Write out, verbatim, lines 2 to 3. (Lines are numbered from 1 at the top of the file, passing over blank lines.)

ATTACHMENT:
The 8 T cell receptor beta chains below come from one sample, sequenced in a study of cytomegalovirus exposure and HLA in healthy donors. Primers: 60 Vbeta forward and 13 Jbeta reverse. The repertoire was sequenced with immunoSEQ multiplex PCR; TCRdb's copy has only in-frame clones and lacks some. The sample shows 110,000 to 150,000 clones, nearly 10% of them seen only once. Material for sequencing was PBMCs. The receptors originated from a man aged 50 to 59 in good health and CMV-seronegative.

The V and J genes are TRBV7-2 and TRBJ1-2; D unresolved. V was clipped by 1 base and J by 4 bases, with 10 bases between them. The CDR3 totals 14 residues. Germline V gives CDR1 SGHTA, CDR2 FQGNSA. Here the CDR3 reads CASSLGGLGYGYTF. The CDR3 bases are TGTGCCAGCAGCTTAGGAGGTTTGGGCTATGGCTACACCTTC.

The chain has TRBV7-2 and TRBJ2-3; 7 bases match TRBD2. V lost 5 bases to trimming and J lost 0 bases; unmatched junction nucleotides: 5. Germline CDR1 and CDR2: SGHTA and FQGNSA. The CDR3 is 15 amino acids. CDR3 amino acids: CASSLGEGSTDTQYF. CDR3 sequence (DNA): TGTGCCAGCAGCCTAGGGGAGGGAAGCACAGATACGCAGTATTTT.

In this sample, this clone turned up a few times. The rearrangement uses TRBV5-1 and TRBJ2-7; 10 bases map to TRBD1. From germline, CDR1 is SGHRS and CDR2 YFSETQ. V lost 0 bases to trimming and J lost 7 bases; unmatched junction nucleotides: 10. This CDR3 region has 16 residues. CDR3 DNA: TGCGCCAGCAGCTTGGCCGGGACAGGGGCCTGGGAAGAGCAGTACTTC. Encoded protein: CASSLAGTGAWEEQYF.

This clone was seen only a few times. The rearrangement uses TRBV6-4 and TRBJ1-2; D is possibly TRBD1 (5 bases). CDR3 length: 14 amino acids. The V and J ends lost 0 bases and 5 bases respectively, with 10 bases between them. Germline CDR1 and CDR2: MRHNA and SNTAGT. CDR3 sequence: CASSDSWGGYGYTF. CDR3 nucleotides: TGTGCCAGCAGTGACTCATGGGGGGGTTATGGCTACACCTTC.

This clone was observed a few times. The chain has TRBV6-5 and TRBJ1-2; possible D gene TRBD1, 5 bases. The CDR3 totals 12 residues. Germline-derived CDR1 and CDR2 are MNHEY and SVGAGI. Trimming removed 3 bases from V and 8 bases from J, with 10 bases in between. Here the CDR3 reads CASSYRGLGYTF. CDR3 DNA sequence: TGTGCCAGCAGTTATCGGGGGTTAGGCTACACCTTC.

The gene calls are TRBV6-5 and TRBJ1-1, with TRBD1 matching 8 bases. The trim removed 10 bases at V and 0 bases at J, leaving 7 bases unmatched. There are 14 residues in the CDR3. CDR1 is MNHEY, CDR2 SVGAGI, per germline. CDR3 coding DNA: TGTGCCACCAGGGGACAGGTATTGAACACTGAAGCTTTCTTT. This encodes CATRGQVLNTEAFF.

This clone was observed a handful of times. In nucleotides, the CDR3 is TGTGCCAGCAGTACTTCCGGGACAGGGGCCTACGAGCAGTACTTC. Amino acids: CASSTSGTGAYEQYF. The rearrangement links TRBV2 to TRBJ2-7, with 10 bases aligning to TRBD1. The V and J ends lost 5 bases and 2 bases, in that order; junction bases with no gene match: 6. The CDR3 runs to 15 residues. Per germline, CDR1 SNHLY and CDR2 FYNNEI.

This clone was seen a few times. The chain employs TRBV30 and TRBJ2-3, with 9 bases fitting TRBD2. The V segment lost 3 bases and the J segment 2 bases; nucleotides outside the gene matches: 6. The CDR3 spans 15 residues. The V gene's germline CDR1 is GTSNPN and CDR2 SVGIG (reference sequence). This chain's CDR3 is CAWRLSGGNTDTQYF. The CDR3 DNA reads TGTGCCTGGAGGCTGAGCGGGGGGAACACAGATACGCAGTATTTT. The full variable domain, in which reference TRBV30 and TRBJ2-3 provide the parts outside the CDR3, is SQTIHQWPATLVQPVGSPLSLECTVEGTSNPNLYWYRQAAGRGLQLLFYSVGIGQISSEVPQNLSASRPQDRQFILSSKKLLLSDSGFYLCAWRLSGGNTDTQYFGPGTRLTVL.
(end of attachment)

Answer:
The V and J genes are TRBV7-2 and TRBJ1-2; D unresolved. V was clipped by 1 base and J by 4 bases, with 10 bases between them. The CDR3 totals 14 residues. Germline V gives CDR1 SGHTA, CDR2 FQGNSA. Here the CDR3 reads CASSLGGLGYGYTF. The CDR3 bases are TGTGCCAGCAGCTTAGGAGGTTTGGGCTATGGCTACACCTTC.

The chain has TRBV7-2 and TRBJ2-3; 7 bases match TRBD2. V lost 5 bases to trimming and J lost 0 bases; unmatched junction nucleotides: 5. Germline CDR1 and CDR2: SGHTA and FQGNSA. The CDR3 is 15 amino acids. CDR3 amino acids: CASSLGEGSTDTQYF. CDR3 sequence (DNA): TGTGCCAGCAGCCTAGGGGAGGGAAGCACAGATACGCAGTATTTT.